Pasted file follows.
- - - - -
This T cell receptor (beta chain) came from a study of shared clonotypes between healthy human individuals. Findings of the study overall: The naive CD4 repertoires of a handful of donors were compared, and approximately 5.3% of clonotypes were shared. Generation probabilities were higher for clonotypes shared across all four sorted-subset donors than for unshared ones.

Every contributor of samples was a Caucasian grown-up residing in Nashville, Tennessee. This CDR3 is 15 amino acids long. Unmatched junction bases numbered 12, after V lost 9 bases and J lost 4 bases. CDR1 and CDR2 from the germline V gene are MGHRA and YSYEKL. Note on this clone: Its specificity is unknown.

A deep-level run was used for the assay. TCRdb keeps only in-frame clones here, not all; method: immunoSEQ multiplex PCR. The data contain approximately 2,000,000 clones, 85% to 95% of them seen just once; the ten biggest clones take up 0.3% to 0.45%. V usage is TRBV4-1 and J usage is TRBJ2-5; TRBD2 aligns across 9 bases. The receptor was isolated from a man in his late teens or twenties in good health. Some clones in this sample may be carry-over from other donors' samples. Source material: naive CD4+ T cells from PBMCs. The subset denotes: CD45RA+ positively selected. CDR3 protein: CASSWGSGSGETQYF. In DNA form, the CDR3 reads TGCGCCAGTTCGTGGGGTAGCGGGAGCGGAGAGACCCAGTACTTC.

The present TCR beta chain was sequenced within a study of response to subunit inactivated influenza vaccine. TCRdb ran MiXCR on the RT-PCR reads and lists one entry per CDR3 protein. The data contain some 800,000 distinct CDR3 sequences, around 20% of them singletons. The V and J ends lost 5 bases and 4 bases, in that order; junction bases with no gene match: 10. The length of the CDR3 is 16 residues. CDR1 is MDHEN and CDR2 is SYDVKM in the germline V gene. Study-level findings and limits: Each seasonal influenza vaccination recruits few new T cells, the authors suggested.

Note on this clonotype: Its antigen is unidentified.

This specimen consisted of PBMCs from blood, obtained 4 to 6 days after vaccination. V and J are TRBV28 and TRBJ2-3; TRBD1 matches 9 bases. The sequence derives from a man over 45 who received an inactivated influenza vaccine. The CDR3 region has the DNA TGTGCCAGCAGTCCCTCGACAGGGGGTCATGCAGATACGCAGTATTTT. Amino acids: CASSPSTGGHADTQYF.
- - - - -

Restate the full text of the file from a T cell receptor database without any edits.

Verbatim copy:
This T cell receptor (beta chain) came from a study of shared clonotypes between healthy human individuals. Findings of the study overall: The naive CD4 repertoires of a handful of donors were compared, and approximately 5.3% of clonotypes were shared. Generation probabilities were higher for clonotypes shared across all four sorted-subset donors than for unshared ones.

Every contributor of samples was a Caucasian grown-up residing in Nashville, Tennessee. This CDR3 is 15 amino acids long. Unmatched junction bases numbered 12, after V lost 9 bases and J lost 4 bases. CDR1 and CDR2 from the germline V gene are MGHRA and YSYEKL. Note on this clone: Its specificity is unknown.

A deep-level run was used for the assay. TCRdb keeps only in-frame clones here, not all; method: immunoSEQ multiplex PCR. The data contain approximately 2,000,000 clones, 85% to 95% of them seen just once; the ten biggest clones take up 0.3% to 0.45%. V usage is TRBV4-1 and J usage is TRBJ2-5; TRBD2 aligns across 9 bases. The receptor was isolated from a man in his late teens or twenties in good health. Some clones in this sample may be carry-over from other donors' samples. Source material: naive CD4+ T cells from PBMCs. The subset denotes: CD45RA+ positively selected. CDR3 protein: CASSWGSGSGETQYF. In DNA form, the CDR3 reads TGCGCCAGTTCGTGGGGTAGCGGGAGCGGAGAGACCCAGTACTTC.

The present TCR beta chain was sequenced within a study of response to subunit inactivated influenza vaccine. TCRdb ran MiXCR on the RT-PCR reads and lists one entry per CDR3 protein. The data contain some 800,000 distinct CDR3 sequences, around 20% of them singletons. The V and J ends lost 5 bases and 4 bases, in that order; junction bases with no gene match: 10. The length of the CDR3 is 16 residues. CDR1 is MDHEN and CDR2 is SYDVKM in the germline V gene. Study-level findings and limits: Each seasonal influenza vaccination recruits few new T cells, the authors suggested.

Note on this clonotype: Its antigen is unidentified.

This specimen consisted of PBMCs from blood, obtained 4 to 6 days after vaccination. V and J are TRBV28 and TRBJ2-3; TRBD1 matches 9 bases. The sequence derives from a man over 45 who received an inactivated influenza vaccine. The CDR3 region has the DNA TGTGCCAGCAGTCCCTCGACAGGGGGTCATGCAGATACGCAGTATTTT. Amino acids: CASSPSTGGHADTQYF.